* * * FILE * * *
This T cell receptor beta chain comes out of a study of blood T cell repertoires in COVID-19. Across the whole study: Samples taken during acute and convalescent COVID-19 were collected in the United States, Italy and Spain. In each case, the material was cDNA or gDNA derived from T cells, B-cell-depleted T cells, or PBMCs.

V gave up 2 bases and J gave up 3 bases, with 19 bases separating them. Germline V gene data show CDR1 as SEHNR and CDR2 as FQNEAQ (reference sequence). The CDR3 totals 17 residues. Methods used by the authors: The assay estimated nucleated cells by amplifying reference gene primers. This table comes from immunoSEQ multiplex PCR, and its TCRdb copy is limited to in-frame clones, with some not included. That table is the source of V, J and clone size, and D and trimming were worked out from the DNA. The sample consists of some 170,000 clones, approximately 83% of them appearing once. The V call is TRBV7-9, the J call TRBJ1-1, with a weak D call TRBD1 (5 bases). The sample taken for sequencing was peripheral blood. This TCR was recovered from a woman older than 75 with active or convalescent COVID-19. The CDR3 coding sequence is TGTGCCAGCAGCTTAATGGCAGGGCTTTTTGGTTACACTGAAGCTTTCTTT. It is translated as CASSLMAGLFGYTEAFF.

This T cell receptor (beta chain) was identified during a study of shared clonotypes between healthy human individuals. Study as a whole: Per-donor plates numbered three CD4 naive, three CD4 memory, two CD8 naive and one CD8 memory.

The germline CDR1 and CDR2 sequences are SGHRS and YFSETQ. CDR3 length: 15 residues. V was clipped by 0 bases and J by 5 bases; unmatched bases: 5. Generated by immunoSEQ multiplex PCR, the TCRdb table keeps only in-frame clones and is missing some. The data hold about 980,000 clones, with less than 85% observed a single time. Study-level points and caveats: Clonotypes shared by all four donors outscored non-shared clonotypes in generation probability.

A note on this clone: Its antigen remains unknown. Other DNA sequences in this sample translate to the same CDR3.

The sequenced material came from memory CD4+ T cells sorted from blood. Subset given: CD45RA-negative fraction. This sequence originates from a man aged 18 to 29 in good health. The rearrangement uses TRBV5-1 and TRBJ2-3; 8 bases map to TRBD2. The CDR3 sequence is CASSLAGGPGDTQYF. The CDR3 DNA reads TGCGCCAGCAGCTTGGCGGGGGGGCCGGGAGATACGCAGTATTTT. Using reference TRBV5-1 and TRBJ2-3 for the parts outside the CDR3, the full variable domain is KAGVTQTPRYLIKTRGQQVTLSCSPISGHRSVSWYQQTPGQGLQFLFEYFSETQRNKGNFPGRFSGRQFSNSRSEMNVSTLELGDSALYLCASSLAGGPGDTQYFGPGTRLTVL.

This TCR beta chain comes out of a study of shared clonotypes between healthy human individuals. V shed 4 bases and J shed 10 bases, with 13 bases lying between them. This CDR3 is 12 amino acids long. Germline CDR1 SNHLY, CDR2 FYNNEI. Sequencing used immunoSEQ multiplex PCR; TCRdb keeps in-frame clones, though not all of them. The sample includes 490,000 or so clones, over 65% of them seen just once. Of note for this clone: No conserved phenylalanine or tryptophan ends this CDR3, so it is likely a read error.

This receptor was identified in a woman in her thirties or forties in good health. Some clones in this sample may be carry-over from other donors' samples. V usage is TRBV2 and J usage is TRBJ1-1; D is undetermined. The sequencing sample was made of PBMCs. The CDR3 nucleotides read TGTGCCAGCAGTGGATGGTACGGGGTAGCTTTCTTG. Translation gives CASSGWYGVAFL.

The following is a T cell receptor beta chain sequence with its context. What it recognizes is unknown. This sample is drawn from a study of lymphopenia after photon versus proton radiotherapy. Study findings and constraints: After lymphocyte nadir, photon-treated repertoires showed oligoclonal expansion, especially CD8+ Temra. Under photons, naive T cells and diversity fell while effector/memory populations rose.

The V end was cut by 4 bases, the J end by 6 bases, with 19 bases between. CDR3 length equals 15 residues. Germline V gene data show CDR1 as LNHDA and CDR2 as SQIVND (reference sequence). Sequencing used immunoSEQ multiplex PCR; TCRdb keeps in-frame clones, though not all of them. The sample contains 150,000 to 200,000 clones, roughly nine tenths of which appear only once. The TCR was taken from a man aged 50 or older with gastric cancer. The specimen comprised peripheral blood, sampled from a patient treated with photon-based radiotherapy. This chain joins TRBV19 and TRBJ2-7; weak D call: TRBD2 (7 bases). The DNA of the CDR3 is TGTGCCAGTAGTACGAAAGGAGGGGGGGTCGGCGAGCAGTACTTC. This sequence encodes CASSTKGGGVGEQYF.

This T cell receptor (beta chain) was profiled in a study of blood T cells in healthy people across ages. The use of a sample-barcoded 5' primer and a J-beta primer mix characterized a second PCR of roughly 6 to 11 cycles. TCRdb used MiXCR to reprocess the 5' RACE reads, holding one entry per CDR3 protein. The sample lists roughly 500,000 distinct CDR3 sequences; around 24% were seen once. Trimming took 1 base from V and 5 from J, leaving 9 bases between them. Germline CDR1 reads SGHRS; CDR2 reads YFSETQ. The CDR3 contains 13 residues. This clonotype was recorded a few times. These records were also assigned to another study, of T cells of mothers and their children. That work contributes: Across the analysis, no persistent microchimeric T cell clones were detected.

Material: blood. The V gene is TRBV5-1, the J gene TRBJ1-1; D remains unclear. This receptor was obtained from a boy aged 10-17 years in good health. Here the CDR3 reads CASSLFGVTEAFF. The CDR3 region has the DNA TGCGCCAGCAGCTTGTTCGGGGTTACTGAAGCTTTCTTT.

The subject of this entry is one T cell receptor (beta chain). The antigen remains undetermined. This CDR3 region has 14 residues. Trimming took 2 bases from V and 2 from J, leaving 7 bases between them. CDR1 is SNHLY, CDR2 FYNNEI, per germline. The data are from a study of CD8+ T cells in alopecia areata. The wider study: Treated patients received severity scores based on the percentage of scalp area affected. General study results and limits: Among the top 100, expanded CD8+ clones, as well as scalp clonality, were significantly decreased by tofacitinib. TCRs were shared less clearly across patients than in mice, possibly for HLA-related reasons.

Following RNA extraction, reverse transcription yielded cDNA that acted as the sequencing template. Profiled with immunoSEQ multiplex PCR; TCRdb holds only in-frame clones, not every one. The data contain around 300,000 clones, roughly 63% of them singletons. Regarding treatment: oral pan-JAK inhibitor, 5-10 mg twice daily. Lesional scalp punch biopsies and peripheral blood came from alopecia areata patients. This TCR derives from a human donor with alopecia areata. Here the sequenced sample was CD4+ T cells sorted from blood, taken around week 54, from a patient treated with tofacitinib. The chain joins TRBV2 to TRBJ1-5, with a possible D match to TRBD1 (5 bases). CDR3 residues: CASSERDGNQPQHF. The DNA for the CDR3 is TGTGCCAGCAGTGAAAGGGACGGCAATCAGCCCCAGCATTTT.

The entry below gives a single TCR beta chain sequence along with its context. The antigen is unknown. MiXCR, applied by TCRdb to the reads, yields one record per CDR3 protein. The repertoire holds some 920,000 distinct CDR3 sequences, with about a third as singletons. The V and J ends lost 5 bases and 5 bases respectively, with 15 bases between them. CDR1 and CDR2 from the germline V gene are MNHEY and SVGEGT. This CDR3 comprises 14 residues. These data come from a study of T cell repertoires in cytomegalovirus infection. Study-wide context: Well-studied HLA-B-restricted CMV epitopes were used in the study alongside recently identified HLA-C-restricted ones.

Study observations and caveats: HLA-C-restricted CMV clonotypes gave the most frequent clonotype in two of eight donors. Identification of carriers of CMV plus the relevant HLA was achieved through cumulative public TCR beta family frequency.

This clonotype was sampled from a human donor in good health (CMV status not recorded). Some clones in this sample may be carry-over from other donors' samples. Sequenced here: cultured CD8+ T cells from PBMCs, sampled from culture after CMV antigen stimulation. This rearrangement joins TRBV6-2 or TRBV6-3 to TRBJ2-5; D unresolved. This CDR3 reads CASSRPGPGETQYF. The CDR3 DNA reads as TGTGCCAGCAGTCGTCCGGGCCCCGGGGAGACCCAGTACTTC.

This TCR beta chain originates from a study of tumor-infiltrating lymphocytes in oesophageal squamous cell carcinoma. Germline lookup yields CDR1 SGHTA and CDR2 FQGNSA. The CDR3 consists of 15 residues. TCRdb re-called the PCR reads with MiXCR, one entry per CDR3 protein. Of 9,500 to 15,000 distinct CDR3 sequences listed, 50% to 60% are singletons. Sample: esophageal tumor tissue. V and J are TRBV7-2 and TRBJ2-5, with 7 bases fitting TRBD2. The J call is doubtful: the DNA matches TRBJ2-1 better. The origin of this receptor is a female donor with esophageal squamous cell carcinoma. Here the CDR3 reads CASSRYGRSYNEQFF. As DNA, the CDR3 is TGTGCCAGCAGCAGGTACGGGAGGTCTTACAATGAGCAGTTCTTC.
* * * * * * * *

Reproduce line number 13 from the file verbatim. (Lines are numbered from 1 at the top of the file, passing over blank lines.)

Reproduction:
The subject of this entry is one T cell receptor (beta chain). The antigen remains undetermined. This CDR3 region has 14 residues. Trimming took 2 bases from V and 2 from J, leaving 7 bases between them. CDR1 is SNHLY, CDR2 FYNNEI, per germline. The data are from a study of CD8+ T cells in alopecia areata. The wider study: Treated patients received severity scores based on the percentage of scalp area affected. General study results and limits: Among the top 100, expanded CD8+ clones, as well as scalp clonality, were significantly decreased by tofacitinib. TCRs were shared less clearly across patients than in mice, possibly for HLA-related reasons.